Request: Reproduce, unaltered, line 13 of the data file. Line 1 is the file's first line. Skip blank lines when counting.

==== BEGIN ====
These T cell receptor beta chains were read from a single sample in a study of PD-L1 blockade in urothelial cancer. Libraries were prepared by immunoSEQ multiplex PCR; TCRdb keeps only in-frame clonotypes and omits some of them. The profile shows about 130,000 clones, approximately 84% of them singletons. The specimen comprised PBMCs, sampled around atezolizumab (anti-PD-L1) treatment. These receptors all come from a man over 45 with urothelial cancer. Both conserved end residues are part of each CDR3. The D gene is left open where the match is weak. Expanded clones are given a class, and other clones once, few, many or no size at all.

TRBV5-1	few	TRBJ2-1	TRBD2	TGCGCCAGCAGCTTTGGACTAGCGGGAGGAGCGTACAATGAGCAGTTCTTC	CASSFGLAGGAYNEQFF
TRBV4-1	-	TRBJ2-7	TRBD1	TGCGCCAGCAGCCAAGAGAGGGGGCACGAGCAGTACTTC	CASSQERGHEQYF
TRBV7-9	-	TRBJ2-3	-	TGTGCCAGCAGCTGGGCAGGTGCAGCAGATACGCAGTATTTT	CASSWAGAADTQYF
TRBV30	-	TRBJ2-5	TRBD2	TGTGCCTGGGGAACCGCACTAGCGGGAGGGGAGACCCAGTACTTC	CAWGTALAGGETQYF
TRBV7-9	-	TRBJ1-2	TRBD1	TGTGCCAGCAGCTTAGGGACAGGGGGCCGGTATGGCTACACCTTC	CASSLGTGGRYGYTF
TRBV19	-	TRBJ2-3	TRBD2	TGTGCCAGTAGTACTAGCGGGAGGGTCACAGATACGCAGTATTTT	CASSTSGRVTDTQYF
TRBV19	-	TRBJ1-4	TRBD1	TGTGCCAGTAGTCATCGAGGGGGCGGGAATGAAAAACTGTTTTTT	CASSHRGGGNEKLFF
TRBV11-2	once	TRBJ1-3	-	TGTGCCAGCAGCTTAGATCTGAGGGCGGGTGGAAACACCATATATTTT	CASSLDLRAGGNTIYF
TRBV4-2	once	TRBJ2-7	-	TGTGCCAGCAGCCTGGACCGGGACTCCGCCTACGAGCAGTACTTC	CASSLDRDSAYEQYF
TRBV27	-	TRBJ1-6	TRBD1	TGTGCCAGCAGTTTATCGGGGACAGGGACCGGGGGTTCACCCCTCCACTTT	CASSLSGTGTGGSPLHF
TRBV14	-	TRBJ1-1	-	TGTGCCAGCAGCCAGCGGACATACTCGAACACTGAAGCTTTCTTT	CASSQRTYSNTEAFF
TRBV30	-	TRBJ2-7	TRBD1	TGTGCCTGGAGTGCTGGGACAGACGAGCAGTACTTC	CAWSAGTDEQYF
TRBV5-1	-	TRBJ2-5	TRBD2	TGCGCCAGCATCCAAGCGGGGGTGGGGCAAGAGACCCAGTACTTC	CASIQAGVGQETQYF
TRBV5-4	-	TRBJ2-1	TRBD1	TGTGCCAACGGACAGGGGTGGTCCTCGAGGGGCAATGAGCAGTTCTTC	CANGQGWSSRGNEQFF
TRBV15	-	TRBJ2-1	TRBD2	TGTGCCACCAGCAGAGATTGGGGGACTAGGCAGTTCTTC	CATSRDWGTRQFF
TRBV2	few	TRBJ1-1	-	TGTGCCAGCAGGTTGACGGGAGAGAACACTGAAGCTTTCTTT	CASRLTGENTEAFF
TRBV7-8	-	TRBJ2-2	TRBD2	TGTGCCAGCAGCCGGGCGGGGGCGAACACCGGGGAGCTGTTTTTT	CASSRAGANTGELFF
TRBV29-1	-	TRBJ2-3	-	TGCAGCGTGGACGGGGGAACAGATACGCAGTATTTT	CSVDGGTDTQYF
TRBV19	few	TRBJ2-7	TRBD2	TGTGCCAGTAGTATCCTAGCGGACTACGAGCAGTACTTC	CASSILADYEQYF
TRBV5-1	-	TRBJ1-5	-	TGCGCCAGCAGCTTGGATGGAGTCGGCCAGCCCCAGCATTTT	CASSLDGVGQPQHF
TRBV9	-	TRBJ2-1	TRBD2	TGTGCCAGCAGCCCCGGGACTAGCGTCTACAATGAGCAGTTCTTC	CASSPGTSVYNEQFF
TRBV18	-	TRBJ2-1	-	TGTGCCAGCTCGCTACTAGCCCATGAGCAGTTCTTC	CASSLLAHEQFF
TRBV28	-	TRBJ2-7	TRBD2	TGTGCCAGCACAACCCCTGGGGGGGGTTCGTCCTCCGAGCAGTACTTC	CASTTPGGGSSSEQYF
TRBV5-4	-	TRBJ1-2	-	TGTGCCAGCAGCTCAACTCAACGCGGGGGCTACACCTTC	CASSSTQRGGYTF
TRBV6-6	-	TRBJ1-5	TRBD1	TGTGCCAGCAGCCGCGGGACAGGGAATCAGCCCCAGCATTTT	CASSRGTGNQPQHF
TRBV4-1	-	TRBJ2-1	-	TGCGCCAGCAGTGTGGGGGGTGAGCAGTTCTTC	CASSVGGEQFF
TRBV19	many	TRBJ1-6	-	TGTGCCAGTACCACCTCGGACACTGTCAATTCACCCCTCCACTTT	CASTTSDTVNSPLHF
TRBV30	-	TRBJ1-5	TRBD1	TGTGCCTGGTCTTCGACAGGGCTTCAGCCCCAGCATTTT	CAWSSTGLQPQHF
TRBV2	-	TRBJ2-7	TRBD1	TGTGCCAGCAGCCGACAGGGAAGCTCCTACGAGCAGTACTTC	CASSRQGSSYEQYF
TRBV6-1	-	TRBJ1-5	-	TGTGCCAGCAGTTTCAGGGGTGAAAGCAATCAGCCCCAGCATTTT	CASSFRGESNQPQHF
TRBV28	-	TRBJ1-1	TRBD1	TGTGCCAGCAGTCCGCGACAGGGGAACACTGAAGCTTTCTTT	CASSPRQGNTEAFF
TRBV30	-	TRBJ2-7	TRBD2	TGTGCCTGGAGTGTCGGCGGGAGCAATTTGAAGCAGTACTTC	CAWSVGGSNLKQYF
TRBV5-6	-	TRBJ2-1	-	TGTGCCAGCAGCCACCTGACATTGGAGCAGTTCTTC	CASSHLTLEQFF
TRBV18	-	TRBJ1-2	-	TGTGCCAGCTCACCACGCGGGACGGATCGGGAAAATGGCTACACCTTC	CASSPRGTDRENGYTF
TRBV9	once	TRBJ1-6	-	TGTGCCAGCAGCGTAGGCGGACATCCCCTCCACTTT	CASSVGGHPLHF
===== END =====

TRBV30	-	TRBJ2-7	TRBD1	TGTGCCTGGAGTGCTGGGACAGACGAGCAGTACTTC	CAWSAGTDEQYF